And as the area has changed, so too has the clientele popping into the camera shop, where once it was frequented mostly by “collectors of an older generation with a big interest in Rolleiflex and classic vintage camera equipment, to students looking for darkroom equipment and inexpensive SLRs for courses.”

In recent years though, with a surge in popularity of street photography, more and more young photographers have come in, many of whom have “read some stuff online, seen bits on YouTube and thought that that’s kind of what I’m looking for in my photography.”

Most recently, Chris tells me that they’ve seen more and more people coming in looking to try traditional photography after seeing “a lot of stuff on Instagram, and wanting to go get those cameras.”

“It was really peculiar to us at first, because we started to see people who were buying things for different reasons. They weren’t photography enthusiasts buying cameras that, you know, they’ve always aspired to own, or people on a university course or anything like that.

“It’s become extremely, I don’t really wanna use the word fashionable, but these cameras have become the thing to be seen with and be seen shooting with. And the nice side of that is that we’ve got a great selection of some really good point and shoot cameras.”

Film Cameras & Instagram

As the popularity of 35mm point and shoot film cameras has increased, Chris has seen more and more traditional film enthusiasts born, who have started on the simpler hardware and then progressed into the more advanced cameras.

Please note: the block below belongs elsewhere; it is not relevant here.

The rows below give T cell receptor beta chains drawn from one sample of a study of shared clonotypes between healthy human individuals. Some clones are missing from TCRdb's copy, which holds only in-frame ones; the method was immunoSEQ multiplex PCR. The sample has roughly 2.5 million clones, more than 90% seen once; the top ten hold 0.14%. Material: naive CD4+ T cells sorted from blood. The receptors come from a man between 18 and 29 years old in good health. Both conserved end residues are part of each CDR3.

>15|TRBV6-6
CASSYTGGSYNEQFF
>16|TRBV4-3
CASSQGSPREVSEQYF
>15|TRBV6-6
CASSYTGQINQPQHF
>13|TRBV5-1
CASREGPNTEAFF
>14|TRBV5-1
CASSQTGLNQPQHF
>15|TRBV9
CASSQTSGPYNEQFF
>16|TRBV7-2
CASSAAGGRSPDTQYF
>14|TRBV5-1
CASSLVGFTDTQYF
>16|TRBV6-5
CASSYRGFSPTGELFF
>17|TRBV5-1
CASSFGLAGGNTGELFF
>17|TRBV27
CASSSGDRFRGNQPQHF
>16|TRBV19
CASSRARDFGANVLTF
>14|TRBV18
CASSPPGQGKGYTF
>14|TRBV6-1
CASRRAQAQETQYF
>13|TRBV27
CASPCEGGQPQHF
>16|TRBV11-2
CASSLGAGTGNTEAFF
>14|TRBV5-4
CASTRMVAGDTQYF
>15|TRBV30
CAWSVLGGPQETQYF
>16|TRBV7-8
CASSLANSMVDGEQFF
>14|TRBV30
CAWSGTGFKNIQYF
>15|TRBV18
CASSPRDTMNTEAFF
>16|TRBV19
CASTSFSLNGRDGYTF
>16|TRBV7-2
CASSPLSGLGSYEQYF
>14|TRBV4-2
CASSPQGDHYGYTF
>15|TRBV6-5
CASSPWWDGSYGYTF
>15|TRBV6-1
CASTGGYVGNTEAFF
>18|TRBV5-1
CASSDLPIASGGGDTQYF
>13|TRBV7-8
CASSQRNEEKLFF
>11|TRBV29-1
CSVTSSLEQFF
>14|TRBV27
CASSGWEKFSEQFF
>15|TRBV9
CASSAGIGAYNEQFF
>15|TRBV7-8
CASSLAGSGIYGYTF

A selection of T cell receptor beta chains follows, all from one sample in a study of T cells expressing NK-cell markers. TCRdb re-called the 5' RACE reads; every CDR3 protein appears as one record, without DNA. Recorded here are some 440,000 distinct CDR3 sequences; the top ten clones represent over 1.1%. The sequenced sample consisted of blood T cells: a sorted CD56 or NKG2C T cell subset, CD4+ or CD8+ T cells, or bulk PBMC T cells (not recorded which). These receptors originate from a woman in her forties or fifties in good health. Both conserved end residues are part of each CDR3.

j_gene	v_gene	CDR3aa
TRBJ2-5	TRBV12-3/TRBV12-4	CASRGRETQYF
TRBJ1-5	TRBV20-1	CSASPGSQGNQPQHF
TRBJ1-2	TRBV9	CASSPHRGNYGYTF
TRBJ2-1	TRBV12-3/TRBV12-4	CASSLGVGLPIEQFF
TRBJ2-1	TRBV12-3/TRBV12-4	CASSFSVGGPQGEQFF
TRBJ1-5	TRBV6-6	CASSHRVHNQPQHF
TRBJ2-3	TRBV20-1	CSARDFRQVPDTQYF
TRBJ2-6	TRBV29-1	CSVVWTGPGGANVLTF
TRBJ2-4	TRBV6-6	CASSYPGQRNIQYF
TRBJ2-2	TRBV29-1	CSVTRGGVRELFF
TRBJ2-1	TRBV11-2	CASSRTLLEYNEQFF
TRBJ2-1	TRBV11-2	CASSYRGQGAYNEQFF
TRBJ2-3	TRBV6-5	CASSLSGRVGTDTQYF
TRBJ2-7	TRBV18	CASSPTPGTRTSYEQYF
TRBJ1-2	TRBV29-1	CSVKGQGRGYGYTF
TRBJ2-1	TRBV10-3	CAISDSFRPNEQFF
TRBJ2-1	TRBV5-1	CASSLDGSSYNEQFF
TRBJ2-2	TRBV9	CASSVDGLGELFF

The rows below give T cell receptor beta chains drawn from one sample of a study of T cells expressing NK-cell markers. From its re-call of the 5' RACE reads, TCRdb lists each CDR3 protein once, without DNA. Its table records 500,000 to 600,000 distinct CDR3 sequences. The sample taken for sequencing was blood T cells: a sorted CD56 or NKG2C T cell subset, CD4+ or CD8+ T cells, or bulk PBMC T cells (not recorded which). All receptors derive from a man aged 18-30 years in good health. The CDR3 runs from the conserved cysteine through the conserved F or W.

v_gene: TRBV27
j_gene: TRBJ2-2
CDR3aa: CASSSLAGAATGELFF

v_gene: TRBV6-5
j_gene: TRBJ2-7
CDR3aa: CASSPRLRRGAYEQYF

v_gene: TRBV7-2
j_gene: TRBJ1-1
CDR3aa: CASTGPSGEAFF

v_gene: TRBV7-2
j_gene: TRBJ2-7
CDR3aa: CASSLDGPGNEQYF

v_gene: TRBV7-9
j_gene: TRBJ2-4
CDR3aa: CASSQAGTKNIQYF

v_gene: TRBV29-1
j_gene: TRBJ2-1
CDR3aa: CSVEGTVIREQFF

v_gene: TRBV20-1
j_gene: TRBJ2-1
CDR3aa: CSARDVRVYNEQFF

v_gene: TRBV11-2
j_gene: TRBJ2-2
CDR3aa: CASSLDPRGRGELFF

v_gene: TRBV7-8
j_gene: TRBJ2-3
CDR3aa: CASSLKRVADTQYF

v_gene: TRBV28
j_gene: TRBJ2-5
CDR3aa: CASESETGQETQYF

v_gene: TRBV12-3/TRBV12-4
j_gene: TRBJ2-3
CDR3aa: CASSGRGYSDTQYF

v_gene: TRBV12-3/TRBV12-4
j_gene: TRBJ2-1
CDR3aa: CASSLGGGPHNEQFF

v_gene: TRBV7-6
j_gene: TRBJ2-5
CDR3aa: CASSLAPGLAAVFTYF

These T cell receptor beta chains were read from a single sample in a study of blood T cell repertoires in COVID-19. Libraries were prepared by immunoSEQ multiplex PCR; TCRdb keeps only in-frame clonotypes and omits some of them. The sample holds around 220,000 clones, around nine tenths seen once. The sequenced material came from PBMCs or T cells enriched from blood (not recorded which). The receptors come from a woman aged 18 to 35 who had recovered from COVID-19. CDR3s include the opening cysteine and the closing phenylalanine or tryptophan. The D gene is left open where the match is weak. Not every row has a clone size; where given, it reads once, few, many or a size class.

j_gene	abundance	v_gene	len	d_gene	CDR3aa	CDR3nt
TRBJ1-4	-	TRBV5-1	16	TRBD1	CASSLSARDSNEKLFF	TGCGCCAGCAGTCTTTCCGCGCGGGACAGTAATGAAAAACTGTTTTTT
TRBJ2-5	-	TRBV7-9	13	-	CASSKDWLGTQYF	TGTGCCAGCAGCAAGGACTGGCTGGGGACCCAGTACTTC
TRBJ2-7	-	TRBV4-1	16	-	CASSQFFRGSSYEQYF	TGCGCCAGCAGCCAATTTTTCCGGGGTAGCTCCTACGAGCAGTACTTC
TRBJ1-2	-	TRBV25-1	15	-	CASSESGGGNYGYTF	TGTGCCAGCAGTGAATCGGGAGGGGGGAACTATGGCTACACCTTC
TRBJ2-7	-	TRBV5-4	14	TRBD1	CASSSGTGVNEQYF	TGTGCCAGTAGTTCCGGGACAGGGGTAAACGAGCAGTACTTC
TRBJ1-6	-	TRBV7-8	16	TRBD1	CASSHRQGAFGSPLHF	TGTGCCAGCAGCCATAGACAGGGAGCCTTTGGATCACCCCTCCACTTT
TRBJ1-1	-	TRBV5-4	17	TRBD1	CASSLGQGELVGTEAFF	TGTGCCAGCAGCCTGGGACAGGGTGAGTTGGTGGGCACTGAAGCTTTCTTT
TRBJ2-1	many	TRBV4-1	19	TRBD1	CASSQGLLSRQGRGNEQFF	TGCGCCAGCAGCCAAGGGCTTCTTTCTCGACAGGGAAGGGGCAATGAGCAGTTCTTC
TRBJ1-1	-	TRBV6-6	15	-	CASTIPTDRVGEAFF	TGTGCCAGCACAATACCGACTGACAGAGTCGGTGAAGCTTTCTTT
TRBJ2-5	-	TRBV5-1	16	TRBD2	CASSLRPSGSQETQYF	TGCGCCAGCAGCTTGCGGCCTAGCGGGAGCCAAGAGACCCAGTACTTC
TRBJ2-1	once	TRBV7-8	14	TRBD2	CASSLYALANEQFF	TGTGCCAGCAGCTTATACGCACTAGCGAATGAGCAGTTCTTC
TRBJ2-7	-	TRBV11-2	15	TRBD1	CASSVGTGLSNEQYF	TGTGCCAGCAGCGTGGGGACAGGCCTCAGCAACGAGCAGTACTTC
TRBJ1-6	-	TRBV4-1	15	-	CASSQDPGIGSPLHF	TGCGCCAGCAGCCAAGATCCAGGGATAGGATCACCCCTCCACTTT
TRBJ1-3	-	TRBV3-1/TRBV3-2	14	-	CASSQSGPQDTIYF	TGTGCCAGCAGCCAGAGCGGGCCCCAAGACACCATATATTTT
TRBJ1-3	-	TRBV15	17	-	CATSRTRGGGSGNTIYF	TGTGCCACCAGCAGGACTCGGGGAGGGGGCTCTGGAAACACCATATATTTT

“It’s actually fantastic, really impressive. People are making nice content because they’re being forced to photograph relevant stuff – current fashions and trends of the day. It’ll be an actual document of time, which goes back to the photojournalism stuff that I used to like when I was at university – really it’s just done in a different way.”

 

“We’ve helped countless people in terms of getting started; professional photographers who shoot with film, and they’ve started out on the very basics – it’s nice to see that process really.

“And a big part of that is because of the impact of Instagram, and image-based social media. Even the filters on there are based on a ‘filmic look‘ – and so there’s definitely a need and a want out there for that sort of look.”

What’s On Offer?

So, The Real Camera Co. are still in the heart of the Northern Quarter after 21 years and they still offer an unmatched selection of not just traditional film but also digital cameras in the city, as well as most format films (35mm, 120, colour slide, black and white), darkroom equipment and professional lighting.

They also offer a range of repair and maintenance services, conducted both on-site by their extremely knowledgable staff and off-site by specialised technicians across the breadth of the UK. Oh, and if you’re wondering what their oldest camera on sale is – they’ve actually got a folding bellows camera from around 1900.

For film processing, Chris recommends that people get in touch with a very impressive new name in Manchester – Come Through Lab based in Ancoats – a slick, independent and extremely impressive operation that’ll process and develop any film you can get your hands on.

Finally, if you’re looking to get started in film photography and all of the trials and tribulations of threading a little sliver of plastic through a coil and hoping for the best, Chris recommends that you pop on in and have a chat with any of the staff who are always more than happy to get you started.

He recommends that if you’re looking to learn the basics, then the camera to go for is the Pentax K1000 – which is fully automated and will give you a fantastic image every time.

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Follow The Real Camera Co.

The Real Camera Co., 7 Dale St, Manchester M1 1JA
realcamera.co.uk